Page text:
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An effective and relevant approach to increase children’s learning in Vietnamese preschools

VVOB Vietnam and the Departments of Education and Training of Quang Nam, Quang Ngai and Kon Tum are currently working together to improve the quality of education in preschools of disadvantaged and ethnically diverse districts of Central Vietnam.

This long-term collaboration is based on the results of a pilot research, that validated an approach for teachers to make sure they include all children in their class when teaching. The approach – process-oriented child monitoring system – proved to be effective and relevant to the context of Vietnamese preschools. By observing the children in their class through a class screening, teachers rate their levels of well-being and of involvement. Through those indicators, they realise to what extent those children are actually benefiting from their teaching… In other words, to what extent they are learning. Teachers can then adjust their ways of teaching by taking action to include all children, so that they can all learn at deep-level and develop fully.

Every child now has the opportunity to play and to take part in all activities.
Teacher at Chaval-Zuoich preschool, Nam Giang district, Quang Nam Province, June 2017

Monitoring the learning of 519 children of Northern and Central Vietnam

From December 2015 to June 2016, the pilot research was carried out in 16 classes of 8 preschools of 3 districts of Northern and Central Vietnam (Thai Nguyen City and Vo Nhai districts in Thai Nguyen Province, and Nam Giang district in Quang Nam province). Those schools were selected based on the ethnic diversity of their student populations. The 519 children were from 14 different ethnic groups, including Kinh (231), Co Tu (137), Tay (65), H’Mong (37) and others (49). They were enrolled in main or satellite classes[1], single or multi-age classes[2]8 preschool leaders took part to the research and created an enabling environment for the 40 teachers to try out that new approach. The action was also supported by 8 lecturers of Teachers Training Institutes (TTI) and 4 provincial and district education officers.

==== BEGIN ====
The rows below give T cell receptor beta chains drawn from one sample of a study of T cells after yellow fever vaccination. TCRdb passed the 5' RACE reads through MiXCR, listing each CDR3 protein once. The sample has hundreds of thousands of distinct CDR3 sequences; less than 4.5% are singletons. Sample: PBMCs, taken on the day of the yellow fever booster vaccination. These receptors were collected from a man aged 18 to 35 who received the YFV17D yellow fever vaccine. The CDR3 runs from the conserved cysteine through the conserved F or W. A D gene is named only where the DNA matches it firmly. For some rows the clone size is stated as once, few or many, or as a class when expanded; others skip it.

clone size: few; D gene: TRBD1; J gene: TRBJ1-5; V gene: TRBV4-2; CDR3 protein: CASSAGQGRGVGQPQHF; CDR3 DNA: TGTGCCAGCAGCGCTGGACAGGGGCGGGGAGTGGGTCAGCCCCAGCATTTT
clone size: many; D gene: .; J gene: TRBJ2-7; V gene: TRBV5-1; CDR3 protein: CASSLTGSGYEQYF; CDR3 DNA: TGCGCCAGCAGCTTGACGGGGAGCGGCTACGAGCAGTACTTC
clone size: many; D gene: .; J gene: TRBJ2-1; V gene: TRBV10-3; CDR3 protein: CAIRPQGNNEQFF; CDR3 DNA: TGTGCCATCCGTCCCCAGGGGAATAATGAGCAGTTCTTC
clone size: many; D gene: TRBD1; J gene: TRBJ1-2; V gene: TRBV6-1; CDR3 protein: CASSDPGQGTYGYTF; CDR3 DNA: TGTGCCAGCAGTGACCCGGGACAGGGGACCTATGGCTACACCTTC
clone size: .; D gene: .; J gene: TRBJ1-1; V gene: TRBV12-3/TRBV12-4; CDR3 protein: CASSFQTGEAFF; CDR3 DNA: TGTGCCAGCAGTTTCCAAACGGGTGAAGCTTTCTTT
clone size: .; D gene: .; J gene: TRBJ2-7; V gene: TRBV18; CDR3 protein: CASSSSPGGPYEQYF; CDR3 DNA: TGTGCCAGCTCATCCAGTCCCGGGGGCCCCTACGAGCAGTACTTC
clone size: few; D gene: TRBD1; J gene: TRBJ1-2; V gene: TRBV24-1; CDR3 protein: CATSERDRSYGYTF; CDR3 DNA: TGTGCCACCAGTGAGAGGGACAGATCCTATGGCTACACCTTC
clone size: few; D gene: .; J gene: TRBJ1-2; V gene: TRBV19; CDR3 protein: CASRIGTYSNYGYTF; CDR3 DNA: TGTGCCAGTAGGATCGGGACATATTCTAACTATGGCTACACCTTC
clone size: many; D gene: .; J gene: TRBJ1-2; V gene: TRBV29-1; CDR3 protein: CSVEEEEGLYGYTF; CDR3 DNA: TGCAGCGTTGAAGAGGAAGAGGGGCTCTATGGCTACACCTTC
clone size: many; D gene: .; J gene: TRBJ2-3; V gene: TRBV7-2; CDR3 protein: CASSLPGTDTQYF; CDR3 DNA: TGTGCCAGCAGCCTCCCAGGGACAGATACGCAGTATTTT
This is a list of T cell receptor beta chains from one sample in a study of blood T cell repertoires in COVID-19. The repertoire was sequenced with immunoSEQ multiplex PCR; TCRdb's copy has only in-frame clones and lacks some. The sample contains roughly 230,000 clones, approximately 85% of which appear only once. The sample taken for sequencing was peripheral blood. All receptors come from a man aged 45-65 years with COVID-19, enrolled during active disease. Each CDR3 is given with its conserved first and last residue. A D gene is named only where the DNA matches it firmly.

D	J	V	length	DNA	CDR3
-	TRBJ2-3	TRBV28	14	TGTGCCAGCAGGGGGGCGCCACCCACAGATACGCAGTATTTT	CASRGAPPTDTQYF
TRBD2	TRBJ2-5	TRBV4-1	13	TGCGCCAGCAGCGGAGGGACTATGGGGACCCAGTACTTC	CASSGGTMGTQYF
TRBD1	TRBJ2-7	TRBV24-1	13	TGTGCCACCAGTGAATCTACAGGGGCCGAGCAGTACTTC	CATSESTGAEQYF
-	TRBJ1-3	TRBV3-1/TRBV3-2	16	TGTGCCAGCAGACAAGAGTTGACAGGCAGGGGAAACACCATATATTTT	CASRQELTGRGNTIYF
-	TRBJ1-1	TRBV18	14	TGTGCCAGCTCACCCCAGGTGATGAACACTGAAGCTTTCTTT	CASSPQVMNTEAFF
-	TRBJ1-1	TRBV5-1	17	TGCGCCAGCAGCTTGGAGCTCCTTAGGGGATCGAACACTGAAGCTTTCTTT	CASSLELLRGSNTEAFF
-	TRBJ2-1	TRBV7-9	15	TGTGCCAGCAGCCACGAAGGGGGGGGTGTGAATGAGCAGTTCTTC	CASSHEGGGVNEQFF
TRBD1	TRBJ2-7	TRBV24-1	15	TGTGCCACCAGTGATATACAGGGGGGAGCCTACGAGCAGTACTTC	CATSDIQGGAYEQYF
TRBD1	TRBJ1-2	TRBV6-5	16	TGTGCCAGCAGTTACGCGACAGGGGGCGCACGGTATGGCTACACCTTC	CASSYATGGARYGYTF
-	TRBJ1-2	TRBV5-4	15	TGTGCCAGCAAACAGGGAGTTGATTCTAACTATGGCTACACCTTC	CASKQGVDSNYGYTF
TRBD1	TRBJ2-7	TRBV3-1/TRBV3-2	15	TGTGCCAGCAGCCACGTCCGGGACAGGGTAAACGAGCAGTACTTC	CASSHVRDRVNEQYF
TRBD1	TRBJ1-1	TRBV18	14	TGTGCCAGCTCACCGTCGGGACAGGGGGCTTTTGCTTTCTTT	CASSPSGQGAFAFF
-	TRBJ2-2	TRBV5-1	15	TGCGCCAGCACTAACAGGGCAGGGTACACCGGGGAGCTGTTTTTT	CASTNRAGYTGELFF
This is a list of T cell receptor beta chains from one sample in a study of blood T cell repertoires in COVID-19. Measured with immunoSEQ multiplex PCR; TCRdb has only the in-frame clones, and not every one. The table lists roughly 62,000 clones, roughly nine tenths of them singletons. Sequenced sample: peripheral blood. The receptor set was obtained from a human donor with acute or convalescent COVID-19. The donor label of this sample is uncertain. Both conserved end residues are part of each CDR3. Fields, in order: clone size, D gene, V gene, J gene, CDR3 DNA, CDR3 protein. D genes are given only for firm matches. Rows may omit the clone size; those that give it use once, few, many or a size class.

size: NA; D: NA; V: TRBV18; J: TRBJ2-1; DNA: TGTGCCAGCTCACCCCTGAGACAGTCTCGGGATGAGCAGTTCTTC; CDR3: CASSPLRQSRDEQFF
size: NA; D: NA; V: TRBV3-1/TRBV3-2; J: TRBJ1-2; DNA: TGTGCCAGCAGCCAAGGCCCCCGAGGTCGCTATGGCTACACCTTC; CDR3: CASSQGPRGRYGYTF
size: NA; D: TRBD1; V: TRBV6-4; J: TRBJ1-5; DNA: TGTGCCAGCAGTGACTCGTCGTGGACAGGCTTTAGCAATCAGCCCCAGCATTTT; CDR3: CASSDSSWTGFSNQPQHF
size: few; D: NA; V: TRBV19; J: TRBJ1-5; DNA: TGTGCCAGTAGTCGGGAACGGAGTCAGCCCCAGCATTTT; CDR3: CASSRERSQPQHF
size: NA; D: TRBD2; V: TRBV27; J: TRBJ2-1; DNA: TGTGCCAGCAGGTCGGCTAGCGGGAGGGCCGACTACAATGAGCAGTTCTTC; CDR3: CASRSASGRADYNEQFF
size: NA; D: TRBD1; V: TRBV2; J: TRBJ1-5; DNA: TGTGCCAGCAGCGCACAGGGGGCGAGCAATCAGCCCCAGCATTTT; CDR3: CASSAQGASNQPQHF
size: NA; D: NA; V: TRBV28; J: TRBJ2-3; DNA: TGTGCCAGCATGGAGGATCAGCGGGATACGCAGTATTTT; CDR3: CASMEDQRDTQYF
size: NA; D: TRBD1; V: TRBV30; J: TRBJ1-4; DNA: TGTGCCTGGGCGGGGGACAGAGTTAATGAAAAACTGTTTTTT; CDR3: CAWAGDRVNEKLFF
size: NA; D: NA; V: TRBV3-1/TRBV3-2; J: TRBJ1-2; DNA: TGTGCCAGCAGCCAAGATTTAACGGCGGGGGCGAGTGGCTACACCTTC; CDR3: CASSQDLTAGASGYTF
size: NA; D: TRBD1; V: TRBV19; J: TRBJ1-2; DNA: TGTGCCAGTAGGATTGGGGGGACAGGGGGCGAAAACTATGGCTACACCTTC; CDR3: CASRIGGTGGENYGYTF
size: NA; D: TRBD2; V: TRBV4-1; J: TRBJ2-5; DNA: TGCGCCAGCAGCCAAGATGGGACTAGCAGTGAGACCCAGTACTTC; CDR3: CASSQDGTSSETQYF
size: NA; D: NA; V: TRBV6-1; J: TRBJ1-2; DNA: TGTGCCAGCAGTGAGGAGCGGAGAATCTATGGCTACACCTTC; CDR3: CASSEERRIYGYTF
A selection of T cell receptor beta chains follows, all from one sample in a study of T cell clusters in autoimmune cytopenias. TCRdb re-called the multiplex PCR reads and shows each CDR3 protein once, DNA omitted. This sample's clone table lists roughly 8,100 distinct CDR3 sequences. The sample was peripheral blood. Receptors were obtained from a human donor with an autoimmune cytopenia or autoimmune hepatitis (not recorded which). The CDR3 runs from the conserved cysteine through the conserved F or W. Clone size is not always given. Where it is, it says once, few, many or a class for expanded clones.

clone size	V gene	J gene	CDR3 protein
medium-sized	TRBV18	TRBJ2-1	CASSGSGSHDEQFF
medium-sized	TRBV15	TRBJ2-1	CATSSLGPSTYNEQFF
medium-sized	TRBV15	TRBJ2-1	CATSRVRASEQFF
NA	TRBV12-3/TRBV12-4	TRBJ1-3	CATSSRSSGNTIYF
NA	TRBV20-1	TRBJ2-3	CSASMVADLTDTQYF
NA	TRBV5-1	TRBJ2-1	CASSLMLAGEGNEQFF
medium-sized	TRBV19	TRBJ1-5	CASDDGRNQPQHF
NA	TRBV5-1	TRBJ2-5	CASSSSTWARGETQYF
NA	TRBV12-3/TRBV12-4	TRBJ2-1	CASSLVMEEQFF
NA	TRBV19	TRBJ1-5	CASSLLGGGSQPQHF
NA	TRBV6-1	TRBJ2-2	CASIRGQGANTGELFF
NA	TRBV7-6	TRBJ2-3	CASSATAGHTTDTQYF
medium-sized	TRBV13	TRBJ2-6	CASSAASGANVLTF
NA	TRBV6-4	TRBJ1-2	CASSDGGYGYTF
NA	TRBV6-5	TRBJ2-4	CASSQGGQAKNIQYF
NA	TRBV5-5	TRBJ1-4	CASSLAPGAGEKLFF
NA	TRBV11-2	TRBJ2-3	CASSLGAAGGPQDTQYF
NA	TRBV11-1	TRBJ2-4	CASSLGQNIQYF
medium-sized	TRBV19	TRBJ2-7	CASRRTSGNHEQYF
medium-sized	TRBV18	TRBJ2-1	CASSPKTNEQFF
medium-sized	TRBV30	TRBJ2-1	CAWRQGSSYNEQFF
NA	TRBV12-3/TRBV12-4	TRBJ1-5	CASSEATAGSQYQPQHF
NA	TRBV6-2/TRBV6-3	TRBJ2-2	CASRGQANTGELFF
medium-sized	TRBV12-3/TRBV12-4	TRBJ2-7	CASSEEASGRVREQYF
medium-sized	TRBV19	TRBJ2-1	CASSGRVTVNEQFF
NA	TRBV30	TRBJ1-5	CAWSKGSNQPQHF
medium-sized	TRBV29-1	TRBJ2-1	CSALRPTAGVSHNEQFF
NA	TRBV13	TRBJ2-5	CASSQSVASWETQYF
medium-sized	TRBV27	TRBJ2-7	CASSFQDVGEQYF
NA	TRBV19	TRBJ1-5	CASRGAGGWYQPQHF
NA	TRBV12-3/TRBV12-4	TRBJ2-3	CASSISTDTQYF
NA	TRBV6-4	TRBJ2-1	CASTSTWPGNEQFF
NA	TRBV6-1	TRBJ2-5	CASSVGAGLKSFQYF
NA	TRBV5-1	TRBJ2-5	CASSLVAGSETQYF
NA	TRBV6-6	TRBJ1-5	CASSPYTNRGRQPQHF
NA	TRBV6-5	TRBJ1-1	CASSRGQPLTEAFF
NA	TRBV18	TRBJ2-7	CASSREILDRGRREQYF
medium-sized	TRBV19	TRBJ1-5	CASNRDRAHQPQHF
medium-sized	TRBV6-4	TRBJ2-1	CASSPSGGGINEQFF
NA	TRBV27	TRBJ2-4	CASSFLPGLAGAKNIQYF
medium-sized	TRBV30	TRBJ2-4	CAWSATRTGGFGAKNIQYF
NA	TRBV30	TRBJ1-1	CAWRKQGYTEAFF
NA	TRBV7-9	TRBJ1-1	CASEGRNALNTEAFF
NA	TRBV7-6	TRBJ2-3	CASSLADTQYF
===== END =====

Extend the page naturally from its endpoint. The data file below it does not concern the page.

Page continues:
Teachers as reflective practitioners towards inclusive education

During 6 monthsteachers, school leaders, lecturers and educational officers implemented the pilot research together, by taking 6 steps:

  • Step 1: In a first training, they learnt about child observation and developed a plan to implement the first class screening.
  • Step 2: Teachers implemented their first class screening with support from lecturers from TTI in a joint reflection.
  • Step 3: In a second training, teachers were guided to categorize children’s learning (Green: doing well in the setting, Orange: at risk of not learning and requiring attention, Red: concern for learning and requiring immediate action). Then they reflected upon the barriers to children’s learning and participation. If in the beginning, teachers saw specific characteristics of individual children as barriers (eg: personality, poverty, ‘intelligence’, limited social skills,…), their focus gradually moved towards socially defined barriers (eg: class environment, nature of activities, interactions, expectations towards children,…). From their findings, based on the needs and interests of the children, they explored the actions they could take to mitigate those barriers and drafted “action plans”.
  • Step 4: Teachers implemented the action plans in their classes, supported by VVOB and lecturers from Karel de Grote University College (Belgium), specialists of the approach.
  • Step 5: In a workshop, teachers, school leaders and educational officers gathered and reflected upon the results of their second screening from their own and their peers’ experience.